In 1937 England, brother and sister Roderick (Ray Milland) and Pamela Fitzgerald (Ruth Hussey) come across a lovely deserted manor by the sea and fall in love with it. A young lady, Stella (Gail Russell), grew up in the house and her mother died in it (or near it). Even as Roderick and Stella find themselves increasingly attracted to each other, a sinister presence makes itself felt inside the house. Is it the ghost of Stella's mother, Mary, another woman named Carmel, or someone else? The performances from the stars and supporting cast -- Alan Napier, Donald Crisp, Barbara Everest, Dorothy Stickney, Cornelia Otis Skinner -- are uniformly excellent. This isn't for all tastes, but those who go for it will find it suspenseful and very entertaining. The movie hints at some things that might never have gotten past the production code. Elizabeth Russell of The Seventh Victim and Weird Woman, among others, was the model for the portrait of dead Mary. Composer Victor Young wrote the lovely "Stella by Starlight" for this film. Gail Russell died tragically young at 36. Her bio on states that her role in this film was "insignificant," which is hardly the case. 

Verdict: Fascinating -- or much ado about nothing. Your call. ***.

Thursday, April 15, 2010


THE LITTLE SHOP OF HORRORS (1960). Director: Roger Corman. 

"What do you call that salad?" 

Seymour Krelboin (Jonathan Haze) finds an unusual plant and brings it to his employer, Gravis Mushnick (Mel Welles), who owns a flower shop in Skid Row. The plant attracts many new customers, but when it begins to wilt Seymour discovers that the only thing that will keep it alive and healthy is human blood. Guess what happens ... Written by Charles B. Griffith of Attack of the Crab Monsters fame, this is inventive, amusing, and grotesque in equal measure. Haze and Welles are wonderful, as are the quirky Jackie Joseph as co-worker Audrey [for whom the plant is named], Myrtle Vail as Seymour's mother, Leola Wendoff as Mrs. Shiva, who loses relatives with alarming frequency, and Dick Miller as a customer who eats flowers for his health. In smaller roles are Jack Nicholson as masochistic dental patient Wilbur Force, John Shaner as the dentist, and Lynn Storey as Mrs. Hortense Feuchtwanger of the flower society, all of whom are marvelous. A great cast, a funny (if tasteless) script, speedy direction, and those human heads inside the flower buds -- what more could you ask for?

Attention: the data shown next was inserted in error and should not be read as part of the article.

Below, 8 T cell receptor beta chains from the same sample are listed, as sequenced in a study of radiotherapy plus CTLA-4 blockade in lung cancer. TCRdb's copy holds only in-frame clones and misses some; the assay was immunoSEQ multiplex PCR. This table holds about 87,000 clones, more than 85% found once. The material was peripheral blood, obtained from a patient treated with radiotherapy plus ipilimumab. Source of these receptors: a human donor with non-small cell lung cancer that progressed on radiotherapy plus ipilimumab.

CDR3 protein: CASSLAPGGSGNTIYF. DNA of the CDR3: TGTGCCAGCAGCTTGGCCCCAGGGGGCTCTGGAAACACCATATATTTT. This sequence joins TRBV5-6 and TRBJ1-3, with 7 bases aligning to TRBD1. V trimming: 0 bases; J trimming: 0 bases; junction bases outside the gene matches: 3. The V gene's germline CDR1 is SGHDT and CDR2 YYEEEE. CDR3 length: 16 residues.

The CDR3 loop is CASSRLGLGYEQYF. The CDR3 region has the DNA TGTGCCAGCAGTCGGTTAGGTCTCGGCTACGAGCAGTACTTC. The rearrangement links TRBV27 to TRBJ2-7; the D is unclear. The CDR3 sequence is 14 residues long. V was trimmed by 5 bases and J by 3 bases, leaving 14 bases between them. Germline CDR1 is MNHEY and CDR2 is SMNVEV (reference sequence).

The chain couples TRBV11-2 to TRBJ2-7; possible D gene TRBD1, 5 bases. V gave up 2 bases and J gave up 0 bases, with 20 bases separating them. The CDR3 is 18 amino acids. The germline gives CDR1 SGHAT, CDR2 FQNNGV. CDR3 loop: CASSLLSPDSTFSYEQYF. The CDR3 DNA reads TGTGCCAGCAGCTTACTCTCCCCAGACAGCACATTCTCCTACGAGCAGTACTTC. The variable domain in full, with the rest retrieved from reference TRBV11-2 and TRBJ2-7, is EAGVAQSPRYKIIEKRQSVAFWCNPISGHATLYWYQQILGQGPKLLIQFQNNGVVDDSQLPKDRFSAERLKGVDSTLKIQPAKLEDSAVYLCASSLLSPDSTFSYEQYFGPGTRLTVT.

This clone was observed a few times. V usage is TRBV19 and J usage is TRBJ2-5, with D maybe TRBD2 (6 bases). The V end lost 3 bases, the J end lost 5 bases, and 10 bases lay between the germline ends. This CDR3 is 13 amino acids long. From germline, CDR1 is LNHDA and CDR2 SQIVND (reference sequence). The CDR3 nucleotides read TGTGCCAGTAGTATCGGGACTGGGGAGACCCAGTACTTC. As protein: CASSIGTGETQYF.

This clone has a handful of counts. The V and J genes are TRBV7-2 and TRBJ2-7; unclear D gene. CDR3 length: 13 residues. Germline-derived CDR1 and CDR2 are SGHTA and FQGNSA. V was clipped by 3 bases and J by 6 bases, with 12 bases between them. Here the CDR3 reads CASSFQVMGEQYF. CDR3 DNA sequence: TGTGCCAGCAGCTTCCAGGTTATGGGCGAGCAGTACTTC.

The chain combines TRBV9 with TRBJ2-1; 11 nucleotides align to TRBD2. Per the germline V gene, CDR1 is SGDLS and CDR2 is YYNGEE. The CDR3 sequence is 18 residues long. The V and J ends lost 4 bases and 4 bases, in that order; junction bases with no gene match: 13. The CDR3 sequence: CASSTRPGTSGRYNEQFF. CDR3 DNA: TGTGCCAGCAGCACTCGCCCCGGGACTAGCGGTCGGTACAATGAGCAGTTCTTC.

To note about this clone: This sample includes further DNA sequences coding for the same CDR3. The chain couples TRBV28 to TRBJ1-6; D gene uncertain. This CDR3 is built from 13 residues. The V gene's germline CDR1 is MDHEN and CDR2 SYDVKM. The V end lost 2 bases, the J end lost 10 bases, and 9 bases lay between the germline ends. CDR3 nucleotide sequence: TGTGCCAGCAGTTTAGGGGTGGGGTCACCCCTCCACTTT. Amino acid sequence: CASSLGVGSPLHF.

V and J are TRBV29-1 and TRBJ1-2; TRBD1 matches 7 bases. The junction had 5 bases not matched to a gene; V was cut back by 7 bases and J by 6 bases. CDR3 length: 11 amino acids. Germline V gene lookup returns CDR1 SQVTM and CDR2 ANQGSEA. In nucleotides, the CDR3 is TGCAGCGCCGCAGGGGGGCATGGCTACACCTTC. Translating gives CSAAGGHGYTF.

Verdict: A classic of bad taste. ***.


THE HEARTBREAK KID (2007). Directors: Bobby and Peter Farrelly.

In this remake of the far superior 1972 film, Eddie (Ben Stiller) meets a woman, Lila (Makin Akerman) who seems perfect for him and marries her too hastily. On their honeymoon he sees nothing but her flaws, and meets Miranda (Michelle Monaghan), who is vacationing with her family, and keeps the fact that he's married a secret. This is the kind of movie that repeats the bit with the boring mariachi band following around the characters even though it wasn't very funny or original the first time. There's some mild humor in the picture but unlike the original it wears out its welcome pretty quickly. Unlikely movie "star" Stiller is okay; the ladies are a bit better. Polly Holliday and Jerry Stiller are fun enough in supporting roles. This movie-- written by Scot Armstrong and Leslie Dixon -- is so square that it even has "fag" jokes disguised as hip humor.

Verdict: A honeymoon you don't need to go on. **.


THE MONSTER FROM THE OCEAN FLOOR (1954). Director: Wyatt Ordung.

Julie Blair (Anne Kimbell) is vacationing in Mexico where a monster is snatching cows and people from the shore. She meets a marine biologist named Steve Dunning (Stuart Wade) and his associate Dr. Baldwin (Dick Pinner). Dunning rides around in a cute one-man sub, and there are some nice underwater sequences. The director plays Pablo, who tries to kill Julie more than once because the villagers think she may somehow be the cause of their creature problem. Jonathan Haze of The Little Shop of Horrors is another villager named Joe. The movie is slow but atmospheric, and makes good use of its locations. Like a home movie at times, but strangely compelling. Anne Kimbell comes off like a 1930's style actress who entered pictures twenty years too late. She amassed about thirty film and TV credits from 1948 - 1958 and sometimes spelled her last name with an "a." Wade, uncredited, played a trooper in The Thing That Couldn't Die and had a few other credits. This was the first film solely produced by Roger Corman. The monster itself is nothing much to speak of.